Bits of indigo scraps tied to willow branches in hopes for good health, good humor and good times, good friends good family, good Blue & White dreams.
Add just a pinch of white from the Hari Kuyo ceremony for broken needles at Asakusa’s Sensoji Temple on a snowy Saturday February 8.
A long line of priests under bangasa, paper umbrellas, clop to the small temple where Hari Kuyo, the ceremony for broken needles is held every year.
The large cake of tofu in which the used needles are given a soft burial and thanked for faithful years of service by seamstresses and designers and people who sew.
WA can mean so many things in Japanese: first of course is peace, harmony.
It can also be a circle, as in a circle of reconsecrated calendar pages.
Or a circle of friends like you who read these words, and our Blue & White circle of friends.
And it can go so far as to mean Wow! Joy!
All in all a good word to begin December’s blog (albeit in January)
December has a way of celebrating important landmarks in life.
Blue & White’s Birthday, the 38th – imagine!
Reiko Hagiya in birthday suit she made of reused Blue & White calendar pages with her resourceful husband Seiichi.
The end of the year. The culmination of many things accomplished over the months past.
On the 7th of the month we had our Blue & White birthday party and loyal fans came out in full force to make the day not simply a birthday, but a landmark, commemorating all that Blue & White believes in – The Beauty of Japan !
Dried persimmons from a farmer in Nara, artfully arranged in washi pockets – a gift of grace from Sumiko Enbutsu.
The energy and purity of things made by hand.
The perfection of indigo.
The heavenly origins of blue.
The cosmic inspiration of blue and white.
The importance, the energy of neighborhood – Azabu Juban is one of Tokyo’s coziest and most variegated.
The fun of putting opposites together and seeing the combustion that results: blue and white, old and new, serious and playful, surprise and expected.
Birthday feast by Reiko Okunushi and other great cooks.
The food culture of Japan
The pure joy of sharing with people the best of Japan
The community of friends we have throughout Japan, throughout the world
The pleasure of welcoming them all into our tiny and chaotic shop
The enjoyment of laughter and chatting and telling our stories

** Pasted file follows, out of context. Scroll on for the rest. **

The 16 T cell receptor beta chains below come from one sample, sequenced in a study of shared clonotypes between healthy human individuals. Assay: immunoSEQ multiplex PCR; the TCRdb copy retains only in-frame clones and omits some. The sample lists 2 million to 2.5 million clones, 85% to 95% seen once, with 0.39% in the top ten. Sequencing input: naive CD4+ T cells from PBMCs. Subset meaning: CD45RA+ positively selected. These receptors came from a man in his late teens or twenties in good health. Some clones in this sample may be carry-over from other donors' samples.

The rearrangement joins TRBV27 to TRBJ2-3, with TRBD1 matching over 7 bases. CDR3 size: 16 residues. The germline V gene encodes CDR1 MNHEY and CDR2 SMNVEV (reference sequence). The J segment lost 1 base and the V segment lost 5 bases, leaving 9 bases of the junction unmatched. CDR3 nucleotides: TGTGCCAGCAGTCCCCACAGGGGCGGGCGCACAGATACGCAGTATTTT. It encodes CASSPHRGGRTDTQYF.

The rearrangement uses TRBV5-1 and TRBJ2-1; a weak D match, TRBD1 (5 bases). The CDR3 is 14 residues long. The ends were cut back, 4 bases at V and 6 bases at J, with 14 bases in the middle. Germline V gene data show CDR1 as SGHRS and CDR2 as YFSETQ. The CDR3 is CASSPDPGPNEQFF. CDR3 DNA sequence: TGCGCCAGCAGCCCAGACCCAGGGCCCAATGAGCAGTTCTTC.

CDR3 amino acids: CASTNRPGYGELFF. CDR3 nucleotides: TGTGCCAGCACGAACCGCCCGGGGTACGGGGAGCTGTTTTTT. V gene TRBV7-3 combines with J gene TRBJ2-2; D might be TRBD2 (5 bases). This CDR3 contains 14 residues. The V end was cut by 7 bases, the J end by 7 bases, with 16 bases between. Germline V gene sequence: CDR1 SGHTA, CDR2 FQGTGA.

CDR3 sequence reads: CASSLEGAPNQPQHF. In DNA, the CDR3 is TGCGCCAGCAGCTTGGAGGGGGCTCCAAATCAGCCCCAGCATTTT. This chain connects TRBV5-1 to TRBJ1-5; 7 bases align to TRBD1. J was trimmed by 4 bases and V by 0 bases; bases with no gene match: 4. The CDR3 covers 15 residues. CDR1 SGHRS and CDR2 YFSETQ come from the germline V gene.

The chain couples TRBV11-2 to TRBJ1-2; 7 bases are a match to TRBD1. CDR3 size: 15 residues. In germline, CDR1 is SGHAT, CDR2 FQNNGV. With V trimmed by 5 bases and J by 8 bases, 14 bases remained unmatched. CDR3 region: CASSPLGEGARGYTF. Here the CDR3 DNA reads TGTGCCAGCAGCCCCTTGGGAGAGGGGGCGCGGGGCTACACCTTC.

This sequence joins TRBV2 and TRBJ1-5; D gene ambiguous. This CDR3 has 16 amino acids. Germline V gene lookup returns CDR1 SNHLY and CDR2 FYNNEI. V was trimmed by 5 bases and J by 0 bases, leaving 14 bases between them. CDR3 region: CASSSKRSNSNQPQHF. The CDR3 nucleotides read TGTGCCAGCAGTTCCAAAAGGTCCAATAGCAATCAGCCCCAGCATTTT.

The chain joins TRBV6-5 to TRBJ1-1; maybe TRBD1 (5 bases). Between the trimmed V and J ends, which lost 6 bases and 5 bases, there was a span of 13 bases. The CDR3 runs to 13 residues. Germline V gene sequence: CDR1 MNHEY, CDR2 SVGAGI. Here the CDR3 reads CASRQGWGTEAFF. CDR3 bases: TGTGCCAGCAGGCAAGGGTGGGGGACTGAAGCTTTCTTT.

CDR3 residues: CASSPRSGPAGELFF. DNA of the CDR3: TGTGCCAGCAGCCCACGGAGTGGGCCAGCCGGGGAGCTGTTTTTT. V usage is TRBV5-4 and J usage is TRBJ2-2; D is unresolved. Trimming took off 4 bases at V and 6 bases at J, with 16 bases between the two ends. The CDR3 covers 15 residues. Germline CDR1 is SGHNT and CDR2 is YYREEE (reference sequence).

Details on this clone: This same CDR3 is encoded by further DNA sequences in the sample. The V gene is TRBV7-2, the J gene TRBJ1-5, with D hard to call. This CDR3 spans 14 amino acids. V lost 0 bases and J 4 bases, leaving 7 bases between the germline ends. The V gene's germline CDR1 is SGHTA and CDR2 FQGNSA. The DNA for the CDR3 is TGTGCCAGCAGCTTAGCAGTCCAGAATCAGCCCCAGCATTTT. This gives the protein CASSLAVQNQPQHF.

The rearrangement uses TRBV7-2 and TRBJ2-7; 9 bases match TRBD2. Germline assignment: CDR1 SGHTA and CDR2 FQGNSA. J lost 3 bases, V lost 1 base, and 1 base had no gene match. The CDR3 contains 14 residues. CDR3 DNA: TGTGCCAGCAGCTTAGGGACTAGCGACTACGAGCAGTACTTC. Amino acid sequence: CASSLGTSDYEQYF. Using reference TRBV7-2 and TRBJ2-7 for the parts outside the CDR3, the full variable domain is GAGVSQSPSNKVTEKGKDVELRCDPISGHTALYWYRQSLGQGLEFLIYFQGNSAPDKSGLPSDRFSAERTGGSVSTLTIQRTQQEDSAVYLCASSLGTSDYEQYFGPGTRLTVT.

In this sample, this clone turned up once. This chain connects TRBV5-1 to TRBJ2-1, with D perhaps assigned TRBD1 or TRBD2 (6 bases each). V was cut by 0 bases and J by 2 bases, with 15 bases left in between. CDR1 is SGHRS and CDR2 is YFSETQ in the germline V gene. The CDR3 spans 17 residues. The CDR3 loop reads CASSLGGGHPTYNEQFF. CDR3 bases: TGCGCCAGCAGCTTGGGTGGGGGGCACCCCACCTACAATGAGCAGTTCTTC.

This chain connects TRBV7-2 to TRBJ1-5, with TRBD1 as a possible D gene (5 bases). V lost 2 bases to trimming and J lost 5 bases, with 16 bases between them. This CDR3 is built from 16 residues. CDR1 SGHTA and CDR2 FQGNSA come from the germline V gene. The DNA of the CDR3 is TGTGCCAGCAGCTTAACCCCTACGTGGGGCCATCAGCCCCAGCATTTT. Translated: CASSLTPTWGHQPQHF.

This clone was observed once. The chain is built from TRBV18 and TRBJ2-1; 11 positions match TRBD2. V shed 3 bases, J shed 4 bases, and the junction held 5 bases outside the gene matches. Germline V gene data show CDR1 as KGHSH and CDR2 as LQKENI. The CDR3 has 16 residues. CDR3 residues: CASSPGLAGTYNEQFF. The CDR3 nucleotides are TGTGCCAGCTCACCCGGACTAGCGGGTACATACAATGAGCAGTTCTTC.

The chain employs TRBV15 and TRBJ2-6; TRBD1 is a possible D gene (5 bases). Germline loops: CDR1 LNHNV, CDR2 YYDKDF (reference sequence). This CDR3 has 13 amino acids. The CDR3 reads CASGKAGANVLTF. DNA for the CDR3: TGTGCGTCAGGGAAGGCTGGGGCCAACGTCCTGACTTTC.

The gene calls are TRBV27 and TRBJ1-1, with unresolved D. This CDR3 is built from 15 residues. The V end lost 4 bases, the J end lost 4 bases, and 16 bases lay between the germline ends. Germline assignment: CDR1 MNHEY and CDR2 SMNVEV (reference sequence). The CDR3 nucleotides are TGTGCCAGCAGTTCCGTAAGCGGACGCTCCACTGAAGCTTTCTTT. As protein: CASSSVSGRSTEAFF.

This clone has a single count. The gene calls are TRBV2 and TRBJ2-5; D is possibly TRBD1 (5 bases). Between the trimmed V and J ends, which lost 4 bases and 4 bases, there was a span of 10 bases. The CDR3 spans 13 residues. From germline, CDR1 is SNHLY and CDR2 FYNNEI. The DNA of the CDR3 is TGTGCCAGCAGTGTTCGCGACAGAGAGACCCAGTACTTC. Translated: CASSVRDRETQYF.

The importance of the spirit of Mottainai – treasuring things, making them last …and last
The celebration of Christmas, though foreign to Buddhist philosophy, is still very popular amongst shopkeepers and their customers.
Mottainai Christmas decoration of cut off ends of tenugui tied to a network garden trellis.
Bamboo transported to our local bamboo craftsman for making Kadomatsu New Year’s Decorations and other auspicious New Year’s installations.
Shime Kazari, New Year’s decorations by Takako Nishikawa of Ishikawa Prefecture.
There are many ways of expressing the joy of the New Year. The rice straw shimenawa of Takako Nishikawa are fresh and original creations that filled our window with their spirit of pure and fresh new beginnings.
She takes the tradition of using sacred straw rope and washi and paper mizuhiki made in Ishikawa, and gives them a new twist with garlic bulbs and red peppers and other surprises.
Nishikawa san used nandina red berries and sharp black sumi calligraphy to give old traditions new freshness and punch.
Totally new, totally original, Nishikawa san’s New Year’s decorations are a heartfelt message of renewal and purification.
The last hurrah on an early morning Sumida River dog walk.
7 serious office workers practice for an upcoming birthday party and invite our black dog Basho to join the dance.
Joy and Peace and WOW! to all from Blue and White and friends.
A lovely tribute by Susan Detjens’ FLower Flinging blog.
celebrating flowers, floral design, flower shows, fun and sometimes food
While the dense snows piled up yesterday, I took a most magical walk down memory lane with the discovery of the “Blue & White” blog posting, forwarded to me by Mrs. Olana. Blue & White is the iconic Tokyo shop of Amy Sylvester Katoh and is currently celebrating its 38th birthday! At a time when Japan was rushing to modernism and western goods, Amy embraced the vanishing folk art skills that were the heart of Japanese culture. She founded Blue & White to showcase the hand-made, to celebrate the dearly original ideas of hidden crafts men and women and to find new audiences for their work.
When our young family moved to Tokyo, Amy and I met through mutual friends while our children were in school together. She introduced me to the fascinating world of antique sales held in temples and shrines and, on Sundays, together we roamed Tokyo. Amy is the author of 4, soon to be 5, wonderful books. Each one is imbued with her warmth and her ever-generous enthusiasm as she shares what fascinates her about Japan and Japanese style, the essential and honest truth of objects crafted with love. Her blog achieves the same resonance of spirit.